London Friend welcomes the JCVI recommendation to extend HPV vaccinations to men who have sex with men, but calls on the Government to vaccinate all boys
Yesterday the Government’s advisory group the Joint Committee on Vaccination and Immunisation (JCVI) published its advice on extending the HPV vaccine to men who have sex with men (MSM). It recommends that men up to 45 should be able to receive the vaccine through a programme delivered in GUM clinics. Currently the vaccination is delivered only to girls, with the implication that most men will be indirectly protected through sexual contact with vaccinated women.
London Friend is a member of HPV Action, a coalition of 43 patient and professional organisations that advocates gender-neutral HPV vaccination. We believe the vaccinations for MSM are a step forward but that this change in policy does not go nearly far enough. What is urgently needed is a decision to vaccinate all adolescent boys. With every year that passes, 400,000 more boys are left unprotected against HPV-related diseases. This is unacceptable.
Human papilloma virus (HPV) is a very common sexually transmitted infection that can cause a range of cancers (cervical, vaginal, vulval, penile, anal, and oral) as well as genital warts. HPV Action estimates that, each year, HPV causes over 2,000 cases of cancer and 48,000 cases of genital warts in men; in women, it causes almost 5,000 cases of cancer and over 39,000 cases of genital warts. The incidence of anal cancer is highest in MSM and particularly in HIV-positive men.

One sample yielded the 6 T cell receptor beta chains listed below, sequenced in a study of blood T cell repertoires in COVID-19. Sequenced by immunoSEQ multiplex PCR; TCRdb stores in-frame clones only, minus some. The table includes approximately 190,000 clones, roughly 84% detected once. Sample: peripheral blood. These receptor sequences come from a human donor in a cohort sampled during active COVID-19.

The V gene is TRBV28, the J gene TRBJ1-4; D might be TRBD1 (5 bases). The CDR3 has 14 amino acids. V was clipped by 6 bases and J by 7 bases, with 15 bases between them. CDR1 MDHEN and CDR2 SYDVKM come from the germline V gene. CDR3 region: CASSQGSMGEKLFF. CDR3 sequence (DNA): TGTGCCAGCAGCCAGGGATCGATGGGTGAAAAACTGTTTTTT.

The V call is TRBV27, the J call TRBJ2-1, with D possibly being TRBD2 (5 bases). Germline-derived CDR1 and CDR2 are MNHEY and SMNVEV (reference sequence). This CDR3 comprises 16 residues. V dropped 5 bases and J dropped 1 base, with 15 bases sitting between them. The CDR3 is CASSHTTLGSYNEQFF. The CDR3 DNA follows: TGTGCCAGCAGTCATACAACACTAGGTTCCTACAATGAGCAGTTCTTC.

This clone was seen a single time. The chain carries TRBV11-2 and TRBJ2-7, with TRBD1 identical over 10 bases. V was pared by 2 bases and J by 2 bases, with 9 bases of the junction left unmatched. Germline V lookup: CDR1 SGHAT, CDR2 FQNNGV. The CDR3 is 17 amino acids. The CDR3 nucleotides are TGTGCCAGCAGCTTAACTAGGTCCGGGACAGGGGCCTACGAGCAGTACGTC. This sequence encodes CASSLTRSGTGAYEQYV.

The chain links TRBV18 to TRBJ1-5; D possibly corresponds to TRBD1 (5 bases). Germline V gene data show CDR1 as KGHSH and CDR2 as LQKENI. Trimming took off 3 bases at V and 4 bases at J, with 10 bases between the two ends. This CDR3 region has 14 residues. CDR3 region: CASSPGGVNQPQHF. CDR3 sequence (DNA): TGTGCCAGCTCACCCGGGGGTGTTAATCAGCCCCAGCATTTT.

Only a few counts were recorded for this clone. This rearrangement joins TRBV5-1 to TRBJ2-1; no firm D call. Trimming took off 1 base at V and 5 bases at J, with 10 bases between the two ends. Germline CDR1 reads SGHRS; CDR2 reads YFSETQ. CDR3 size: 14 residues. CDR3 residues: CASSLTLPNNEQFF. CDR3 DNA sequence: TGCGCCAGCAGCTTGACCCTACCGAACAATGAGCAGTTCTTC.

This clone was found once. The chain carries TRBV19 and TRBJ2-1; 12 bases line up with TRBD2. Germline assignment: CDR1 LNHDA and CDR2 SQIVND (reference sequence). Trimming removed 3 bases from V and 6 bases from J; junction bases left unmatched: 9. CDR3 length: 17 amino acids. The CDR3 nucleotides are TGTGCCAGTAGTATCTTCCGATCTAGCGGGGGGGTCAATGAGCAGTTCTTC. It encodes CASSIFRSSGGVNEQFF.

Vaccinating just girls and MSM is not sufficient for these reasons:
- Just vaccinating girls and MSM leaves men who have sex with women (MSW) at risk from infection by women who have not been vaccinated in the UK or other countries.
- Vaccinating MSM who attend sexual health clinics is not the best way to protect the MSM population as a whole. This is because many MSM do not attend sexual health clinics and the average age of first attendance is 28. Despite advice that MSM should have an HIV and STI screen at least annually, and every three months if having unprotected sex with new or casual partners, an estimated 16% of MSM who are living with HIV remain undiagnosed.
- Immunity against HPV is greatest if the vaccine is administered before age 16.
The most effective way to protect MSM – and MSW – is therefore to protect all boys through a vaccination programme for all boys and girls aged 12/13.
Today the Terrence Higgins Trust’s Director Executive Director of External Affairs, Dr Sean Griffin, has said “The Government already spends £60 million per year on treating genital warts which if left untreated can cause head and neck, penile and anal cancers. It is estimated that it would cost just £22 million per year to make the HPV vaccine available to all school-aged boys.”
London Friend continues to support HPV Action in its call to extend vaccinations to all boys. You can find out more about the campaign at hpvaction.org